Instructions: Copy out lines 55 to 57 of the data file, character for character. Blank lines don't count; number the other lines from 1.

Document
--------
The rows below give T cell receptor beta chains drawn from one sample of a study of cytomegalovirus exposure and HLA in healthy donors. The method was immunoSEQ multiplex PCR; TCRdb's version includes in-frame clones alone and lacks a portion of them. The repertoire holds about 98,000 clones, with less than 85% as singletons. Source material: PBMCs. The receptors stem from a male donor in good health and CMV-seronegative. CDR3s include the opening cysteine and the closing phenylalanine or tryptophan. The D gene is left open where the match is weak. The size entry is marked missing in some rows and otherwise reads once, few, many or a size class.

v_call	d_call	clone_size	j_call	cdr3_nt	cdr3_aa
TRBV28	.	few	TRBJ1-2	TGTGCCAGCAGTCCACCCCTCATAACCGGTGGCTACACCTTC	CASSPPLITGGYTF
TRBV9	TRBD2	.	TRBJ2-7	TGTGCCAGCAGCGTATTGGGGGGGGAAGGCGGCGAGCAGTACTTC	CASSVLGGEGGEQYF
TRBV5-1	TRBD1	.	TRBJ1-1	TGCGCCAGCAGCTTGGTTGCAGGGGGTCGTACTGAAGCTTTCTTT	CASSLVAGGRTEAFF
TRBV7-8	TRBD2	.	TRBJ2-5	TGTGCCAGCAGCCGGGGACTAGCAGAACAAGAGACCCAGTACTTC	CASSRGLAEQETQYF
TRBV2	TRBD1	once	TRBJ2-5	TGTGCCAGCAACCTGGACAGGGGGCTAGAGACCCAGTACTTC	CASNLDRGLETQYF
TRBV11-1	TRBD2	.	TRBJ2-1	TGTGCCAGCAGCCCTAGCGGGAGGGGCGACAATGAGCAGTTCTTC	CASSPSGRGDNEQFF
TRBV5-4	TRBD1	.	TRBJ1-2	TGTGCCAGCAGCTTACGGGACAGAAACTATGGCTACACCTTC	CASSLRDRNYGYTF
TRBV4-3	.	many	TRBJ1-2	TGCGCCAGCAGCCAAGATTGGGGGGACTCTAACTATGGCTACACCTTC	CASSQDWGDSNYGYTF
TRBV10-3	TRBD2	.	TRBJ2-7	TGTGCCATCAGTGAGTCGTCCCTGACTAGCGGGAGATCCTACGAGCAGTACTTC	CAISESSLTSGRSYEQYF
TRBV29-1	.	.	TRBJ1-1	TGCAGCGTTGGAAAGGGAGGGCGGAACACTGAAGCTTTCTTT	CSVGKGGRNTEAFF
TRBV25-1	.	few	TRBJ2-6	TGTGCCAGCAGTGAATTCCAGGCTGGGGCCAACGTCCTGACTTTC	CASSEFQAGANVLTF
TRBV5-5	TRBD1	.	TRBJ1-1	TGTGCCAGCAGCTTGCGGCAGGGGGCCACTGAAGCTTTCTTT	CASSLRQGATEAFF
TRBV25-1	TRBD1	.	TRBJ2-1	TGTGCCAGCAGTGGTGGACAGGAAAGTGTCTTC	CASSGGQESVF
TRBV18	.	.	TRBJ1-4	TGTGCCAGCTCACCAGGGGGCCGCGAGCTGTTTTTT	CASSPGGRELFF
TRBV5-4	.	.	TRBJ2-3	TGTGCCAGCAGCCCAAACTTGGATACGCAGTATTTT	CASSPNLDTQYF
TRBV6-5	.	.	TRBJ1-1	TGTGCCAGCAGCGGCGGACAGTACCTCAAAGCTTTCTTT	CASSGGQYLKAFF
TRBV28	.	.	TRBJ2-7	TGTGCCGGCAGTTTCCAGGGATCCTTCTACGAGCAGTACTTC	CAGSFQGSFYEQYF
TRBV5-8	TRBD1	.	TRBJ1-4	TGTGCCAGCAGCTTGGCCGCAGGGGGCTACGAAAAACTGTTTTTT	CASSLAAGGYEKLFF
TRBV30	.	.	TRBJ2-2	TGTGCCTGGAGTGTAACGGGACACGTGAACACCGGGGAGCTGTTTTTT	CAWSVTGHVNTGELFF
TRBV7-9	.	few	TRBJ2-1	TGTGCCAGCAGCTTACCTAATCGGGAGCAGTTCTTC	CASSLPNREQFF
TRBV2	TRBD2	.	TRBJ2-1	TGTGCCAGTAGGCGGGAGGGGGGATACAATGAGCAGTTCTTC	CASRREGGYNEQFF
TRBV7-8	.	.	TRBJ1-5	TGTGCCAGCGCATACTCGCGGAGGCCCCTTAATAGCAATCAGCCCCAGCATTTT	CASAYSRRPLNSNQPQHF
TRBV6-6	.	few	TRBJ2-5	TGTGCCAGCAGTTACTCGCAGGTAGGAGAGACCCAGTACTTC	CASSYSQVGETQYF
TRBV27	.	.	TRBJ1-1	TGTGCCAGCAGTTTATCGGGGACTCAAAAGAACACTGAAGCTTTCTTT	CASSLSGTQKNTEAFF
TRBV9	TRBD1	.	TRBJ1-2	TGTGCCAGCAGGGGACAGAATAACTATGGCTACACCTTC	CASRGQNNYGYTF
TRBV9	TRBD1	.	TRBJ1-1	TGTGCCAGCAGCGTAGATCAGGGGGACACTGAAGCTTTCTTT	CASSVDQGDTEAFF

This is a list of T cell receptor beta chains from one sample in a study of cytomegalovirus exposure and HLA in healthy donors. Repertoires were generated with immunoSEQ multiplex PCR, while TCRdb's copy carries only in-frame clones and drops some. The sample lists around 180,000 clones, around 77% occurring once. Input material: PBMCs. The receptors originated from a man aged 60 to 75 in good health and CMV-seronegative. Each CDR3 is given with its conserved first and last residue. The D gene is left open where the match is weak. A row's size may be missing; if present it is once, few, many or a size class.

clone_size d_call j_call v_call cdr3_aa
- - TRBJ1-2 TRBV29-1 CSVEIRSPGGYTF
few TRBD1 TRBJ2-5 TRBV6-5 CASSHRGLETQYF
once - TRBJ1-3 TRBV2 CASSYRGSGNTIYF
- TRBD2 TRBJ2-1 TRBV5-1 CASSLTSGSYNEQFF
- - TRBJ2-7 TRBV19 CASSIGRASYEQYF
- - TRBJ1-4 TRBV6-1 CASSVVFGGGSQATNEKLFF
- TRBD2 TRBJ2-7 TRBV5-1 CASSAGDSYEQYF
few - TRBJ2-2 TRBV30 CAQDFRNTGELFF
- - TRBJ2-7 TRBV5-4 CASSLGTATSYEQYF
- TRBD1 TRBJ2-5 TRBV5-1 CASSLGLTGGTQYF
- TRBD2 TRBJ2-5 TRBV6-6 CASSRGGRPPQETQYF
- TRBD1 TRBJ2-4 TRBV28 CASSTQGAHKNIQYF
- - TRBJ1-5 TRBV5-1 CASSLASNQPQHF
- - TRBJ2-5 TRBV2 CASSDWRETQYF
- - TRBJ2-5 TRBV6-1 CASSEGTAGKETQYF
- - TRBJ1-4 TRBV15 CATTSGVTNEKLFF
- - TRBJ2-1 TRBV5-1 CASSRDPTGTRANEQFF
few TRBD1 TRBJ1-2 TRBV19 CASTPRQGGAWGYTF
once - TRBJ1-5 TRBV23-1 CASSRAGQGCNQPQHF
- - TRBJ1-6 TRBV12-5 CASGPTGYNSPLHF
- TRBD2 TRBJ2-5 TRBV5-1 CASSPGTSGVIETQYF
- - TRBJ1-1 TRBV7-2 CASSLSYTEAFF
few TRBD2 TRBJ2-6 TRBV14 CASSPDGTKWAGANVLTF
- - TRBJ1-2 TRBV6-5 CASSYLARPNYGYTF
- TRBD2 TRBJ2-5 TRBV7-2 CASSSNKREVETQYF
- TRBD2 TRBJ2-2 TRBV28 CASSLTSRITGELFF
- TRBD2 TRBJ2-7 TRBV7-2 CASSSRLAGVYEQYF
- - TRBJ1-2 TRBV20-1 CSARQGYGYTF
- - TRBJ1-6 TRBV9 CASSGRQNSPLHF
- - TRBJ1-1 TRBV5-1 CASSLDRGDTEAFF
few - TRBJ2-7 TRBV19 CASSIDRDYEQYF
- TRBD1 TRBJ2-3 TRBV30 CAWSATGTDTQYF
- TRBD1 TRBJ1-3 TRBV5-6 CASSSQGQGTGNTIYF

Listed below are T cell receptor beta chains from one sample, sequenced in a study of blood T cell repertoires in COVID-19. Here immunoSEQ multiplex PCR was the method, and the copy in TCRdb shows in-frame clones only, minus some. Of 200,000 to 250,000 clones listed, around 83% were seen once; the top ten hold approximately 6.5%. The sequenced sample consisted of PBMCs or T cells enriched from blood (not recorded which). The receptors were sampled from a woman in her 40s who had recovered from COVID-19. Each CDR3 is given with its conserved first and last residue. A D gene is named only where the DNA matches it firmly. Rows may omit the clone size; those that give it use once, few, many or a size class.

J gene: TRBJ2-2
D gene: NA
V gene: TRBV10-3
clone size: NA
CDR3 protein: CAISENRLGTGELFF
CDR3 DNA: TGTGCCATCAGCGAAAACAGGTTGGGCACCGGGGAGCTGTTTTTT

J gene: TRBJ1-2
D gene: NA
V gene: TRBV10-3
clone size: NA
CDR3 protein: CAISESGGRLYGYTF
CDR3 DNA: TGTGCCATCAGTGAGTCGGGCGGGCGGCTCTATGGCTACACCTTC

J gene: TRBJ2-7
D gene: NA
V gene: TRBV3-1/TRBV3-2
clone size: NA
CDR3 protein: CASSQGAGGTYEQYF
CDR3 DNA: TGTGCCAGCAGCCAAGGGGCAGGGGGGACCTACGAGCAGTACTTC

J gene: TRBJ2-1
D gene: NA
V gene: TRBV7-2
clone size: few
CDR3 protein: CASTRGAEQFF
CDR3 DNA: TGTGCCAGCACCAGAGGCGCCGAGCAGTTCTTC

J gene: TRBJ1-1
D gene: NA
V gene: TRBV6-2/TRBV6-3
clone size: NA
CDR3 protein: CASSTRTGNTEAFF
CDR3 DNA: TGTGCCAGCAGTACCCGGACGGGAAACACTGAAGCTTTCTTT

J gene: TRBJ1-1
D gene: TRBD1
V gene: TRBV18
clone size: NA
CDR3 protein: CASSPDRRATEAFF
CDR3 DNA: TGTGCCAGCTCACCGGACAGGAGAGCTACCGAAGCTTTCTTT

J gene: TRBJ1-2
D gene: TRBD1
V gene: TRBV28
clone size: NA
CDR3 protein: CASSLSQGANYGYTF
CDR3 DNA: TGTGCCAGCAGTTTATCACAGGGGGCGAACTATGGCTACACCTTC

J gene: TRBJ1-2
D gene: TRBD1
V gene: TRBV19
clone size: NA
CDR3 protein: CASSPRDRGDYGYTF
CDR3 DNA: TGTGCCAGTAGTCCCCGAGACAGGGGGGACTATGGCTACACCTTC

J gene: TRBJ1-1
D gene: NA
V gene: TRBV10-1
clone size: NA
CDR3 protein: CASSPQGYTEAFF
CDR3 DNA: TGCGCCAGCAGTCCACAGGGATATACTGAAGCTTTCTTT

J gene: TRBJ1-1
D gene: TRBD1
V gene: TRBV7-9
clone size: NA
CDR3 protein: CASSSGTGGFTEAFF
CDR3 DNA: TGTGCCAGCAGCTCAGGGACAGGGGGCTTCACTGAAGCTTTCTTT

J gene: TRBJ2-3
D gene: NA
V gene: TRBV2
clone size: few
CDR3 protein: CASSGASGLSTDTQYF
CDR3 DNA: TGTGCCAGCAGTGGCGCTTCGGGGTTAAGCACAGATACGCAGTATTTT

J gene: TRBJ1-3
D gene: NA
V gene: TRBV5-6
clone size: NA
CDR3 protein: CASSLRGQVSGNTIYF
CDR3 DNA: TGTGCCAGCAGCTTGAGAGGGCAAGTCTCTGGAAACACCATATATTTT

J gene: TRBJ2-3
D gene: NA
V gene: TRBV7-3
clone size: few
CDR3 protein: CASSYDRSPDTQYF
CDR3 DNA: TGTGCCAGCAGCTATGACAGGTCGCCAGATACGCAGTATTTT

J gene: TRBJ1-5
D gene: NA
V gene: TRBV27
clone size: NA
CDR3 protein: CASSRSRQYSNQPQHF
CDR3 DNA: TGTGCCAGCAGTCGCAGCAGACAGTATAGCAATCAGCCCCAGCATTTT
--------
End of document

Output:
- TRBD2 TRBJ2-5 TRBV7-2 CASSSNKREVETQYF
- TRBD2 TRBJ2-2 TRBV28 CASSLTSRITGELFF
- TRBD2 TRBJ2-7 TRBV7-2 CASSSRLAGVYEQYF